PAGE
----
Gold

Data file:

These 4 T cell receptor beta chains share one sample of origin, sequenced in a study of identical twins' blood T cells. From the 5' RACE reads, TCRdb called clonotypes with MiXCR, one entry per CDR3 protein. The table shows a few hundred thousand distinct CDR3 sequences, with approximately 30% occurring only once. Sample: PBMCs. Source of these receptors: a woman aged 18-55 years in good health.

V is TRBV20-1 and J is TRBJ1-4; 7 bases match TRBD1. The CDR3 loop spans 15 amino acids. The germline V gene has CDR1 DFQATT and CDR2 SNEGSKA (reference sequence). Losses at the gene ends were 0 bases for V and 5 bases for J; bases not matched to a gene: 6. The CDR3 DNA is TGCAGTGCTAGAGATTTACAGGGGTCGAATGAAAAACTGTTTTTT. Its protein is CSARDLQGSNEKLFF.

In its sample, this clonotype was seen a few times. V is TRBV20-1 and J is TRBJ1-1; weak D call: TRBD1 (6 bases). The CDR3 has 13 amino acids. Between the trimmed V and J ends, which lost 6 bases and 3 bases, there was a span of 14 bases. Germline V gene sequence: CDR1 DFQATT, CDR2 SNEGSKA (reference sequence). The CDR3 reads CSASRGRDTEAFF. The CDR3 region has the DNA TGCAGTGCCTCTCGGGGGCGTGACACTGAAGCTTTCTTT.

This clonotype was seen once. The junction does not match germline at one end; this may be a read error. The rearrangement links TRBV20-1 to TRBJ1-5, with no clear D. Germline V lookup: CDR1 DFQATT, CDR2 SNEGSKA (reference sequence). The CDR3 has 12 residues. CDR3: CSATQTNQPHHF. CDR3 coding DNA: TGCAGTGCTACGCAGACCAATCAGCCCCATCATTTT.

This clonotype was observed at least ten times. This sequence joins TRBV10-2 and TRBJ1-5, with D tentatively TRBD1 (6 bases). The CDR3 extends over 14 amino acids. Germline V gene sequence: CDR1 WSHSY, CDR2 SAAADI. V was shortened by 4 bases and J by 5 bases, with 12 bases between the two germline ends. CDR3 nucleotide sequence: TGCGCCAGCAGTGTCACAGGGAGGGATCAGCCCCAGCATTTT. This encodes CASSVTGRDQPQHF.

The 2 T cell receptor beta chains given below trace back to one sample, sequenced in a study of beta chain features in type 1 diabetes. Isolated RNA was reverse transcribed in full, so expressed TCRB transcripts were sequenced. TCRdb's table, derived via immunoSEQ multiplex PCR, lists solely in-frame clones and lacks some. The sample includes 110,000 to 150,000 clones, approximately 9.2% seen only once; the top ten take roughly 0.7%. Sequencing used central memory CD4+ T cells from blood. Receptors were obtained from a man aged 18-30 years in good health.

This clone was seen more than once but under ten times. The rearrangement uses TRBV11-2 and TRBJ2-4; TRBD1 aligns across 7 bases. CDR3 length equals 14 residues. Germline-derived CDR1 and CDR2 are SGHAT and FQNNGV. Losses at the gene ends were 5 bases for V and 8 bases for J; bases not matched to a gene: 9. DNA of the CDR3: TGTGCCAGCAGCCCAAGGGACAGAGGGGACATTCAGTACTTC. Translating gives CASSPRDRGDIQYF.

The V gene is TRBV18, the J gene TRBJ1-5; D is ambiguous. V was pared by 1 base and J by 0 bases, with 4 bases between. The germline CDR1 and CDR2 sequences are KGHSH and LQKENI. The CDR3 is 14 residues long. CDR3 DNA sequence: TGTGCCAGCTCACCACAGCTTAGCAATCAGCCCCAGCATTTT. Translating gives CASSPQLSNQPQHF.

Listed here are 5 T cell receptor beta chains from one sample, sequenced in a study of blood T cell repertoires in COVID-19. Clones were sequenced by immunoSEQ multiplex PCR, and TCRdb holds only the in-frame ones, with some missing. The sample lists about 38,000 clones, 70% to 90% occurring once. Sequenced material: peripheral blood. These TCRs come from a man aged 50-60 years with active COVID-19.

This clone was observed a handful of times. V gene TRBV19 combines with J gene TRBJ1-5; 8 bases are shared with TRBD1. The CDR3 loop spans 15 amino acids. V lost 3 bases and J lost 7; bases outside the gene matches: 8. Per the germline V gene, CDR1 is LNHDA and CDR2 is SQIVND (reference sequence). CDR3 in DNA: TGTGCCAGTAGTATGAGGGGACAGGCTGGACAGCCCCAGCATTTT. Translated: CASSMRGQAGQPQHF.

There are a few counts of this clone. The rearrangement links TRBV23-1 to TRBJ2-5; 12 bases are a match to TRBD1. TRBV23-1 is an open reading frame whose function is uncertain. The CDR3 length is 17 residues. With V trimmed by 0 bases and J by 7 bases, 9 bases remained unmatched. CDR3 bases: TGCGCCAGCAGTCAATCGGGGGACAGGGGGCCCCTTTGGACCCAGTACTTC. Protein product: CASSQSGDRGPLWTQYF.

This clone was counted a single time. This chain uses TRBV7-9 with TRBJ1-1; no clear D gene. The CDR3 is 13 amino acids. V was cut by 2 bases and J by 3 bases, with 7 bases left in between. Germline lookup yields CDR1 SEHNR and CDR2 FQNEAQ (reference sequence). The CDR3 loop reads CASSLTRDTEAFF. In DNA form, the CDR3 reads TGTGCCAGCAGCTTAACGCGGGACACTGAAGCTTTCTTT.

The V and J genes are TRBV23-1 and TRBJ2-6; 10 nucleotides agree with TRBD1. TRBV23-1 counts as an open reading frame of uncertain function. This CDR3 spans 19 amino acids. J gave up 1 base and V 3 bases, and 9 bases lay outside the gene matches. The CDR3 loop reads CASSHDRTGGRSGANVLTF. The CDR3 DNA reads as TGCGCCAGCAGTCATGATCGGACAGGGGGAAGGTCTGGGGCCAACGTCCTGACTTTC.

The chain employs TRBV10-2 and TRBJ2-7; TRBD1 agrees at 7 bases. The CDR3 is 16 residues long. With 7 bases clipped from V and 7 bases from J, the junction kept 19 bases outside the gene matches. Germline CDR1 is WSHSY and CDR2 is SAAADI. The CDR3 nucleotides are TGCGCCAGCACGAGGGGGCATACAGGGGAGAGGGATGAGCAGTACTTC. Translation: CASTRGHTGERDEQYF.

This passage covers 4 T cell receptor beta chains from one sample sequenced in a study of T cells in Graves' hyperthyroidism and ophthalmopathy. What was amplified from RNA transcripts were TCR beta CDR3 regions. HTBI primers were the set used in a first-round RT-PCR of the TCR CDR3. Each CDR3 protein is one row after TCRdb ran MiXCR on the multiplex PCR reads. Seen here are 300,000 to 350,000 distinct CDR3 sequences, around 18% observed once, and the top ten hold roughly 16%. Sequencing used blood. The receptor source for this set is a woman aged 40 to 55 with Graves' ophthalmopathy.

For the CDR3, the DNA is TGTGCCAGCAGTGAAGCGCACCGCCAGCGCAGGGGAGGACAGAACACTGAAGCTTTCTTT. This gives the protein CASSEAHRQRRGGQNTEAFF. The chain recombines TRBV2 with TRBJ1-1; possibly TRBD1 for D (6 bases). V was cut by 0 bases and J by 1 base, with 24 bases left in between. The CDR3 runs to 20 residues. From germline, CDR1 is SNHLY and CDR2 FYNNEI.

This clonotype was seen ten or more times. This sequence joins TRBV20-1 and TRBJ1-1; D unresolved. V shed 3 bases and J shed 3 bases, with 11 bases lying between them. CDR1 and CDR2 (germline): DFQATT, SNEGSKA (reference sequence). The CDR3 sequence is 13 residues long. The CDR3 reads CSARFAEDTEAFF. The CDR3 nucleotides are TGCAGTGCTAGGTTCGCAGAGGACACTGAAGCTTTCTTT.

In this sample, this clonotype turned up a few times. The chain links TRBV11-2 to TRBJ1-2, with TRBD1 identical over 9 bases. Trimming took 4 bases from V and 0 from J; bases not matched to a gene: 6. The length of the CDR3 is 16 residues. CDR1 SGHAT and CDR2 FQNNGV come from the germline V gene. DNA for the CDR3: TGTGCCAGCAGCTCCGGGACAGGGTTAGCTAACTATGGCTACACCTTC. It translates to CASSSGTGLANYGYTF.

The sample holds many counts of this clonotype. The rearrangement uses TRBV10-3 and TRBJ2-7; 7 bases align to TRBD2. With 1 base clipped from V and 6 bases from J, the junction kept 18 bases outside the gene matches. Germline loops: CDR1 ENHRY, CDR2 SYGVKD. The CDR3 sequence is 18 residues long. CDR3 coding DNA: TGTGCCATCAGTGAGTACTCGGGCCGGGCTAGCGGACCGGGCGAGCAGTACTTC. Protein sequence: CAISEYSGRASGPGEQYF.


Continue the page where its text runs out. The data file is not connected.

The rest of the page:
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Gold, nothing can compare to this precious metal. A symbol of wealth and prosperity, it has been a value for explorers and adventurers and a lure for conquerors. Today it is vital to commerce and finance; popular in ornamentation, and increasing importance in technology. The nature of gold is diverse. The chemical element gold is a heavy, soft metal. It weighs nearly twice as much as lead. Shiny and deep yellow in color, gold is one of two metals, which are not gray or white when pure. Gold is the most ductile of metals. Properties of gold are: ? Symbol - Au ? Atomic Number – 79 ? Atomic Weight – 196.967 ? Electron Configuration - -32-18-1 ? Group in Periodic Table – 1B ? Density at 68 F – 19.3 g/cm^3 ? Boiling Point – 5,370.8 F ? Melting Point – 1,945.4 F ? Number of Protons/Electrons – 79 ? Number of Neutrons – 118 ? Classification – Transition Metal ? Crystal Structure – Cubic Facts: ? Date of Discovery – Circa 3000 BC ? Discover – Unknown ? Name of Origin – From the Old English word geolo (yellow) ? Symbol Origin – From the Latin word aurum (gold) ? Uses – electronics, jewelry, coins ? Obtained From – crust of the earth, copper ores Atomic and Chemical Properties: In it’s usual state – atomic mass number 197 – gold is stable. However, there are radioactive (unstable) isotopes of mass number 186 to 196 and 198 to 203. Gold normally exhibits a chemical valence of one or three. Gold is the “noblest'; of the noble metals (gold, platinum, palladium, and rhodium), so termed because of their inertness, or reluctance to enter into chemical reactions. Gold will not react with common acids but is attacked by a three-to-one mixture of hydrochloric and nitric acids. This combination is called aqua regia because it reacts with the so-called royal metal. Gold will not combine directly with oxygen, but oxides may be formed indirectly. Gold will also combine with the halogens (fluorine, chlorine bromine, and iodine) and with the cyanides. The purity of gold is expressed in Karats (KT), on a scale of 24, or in fineness, on a scale of 1,000. Pure gold is 24 Karat or 1,000 fine. An alloy containing 75 percent gold would be described as 18- Karat gold or 750 fine. History: (Sanskrit Jval; Anglo – Saxon gold; L. aurum, gold) Known and highly valued from earliest times, gold is found in nature as the free metal and in tellurides; it is very widely distributed and is almost always associated with quarts or pyrite.

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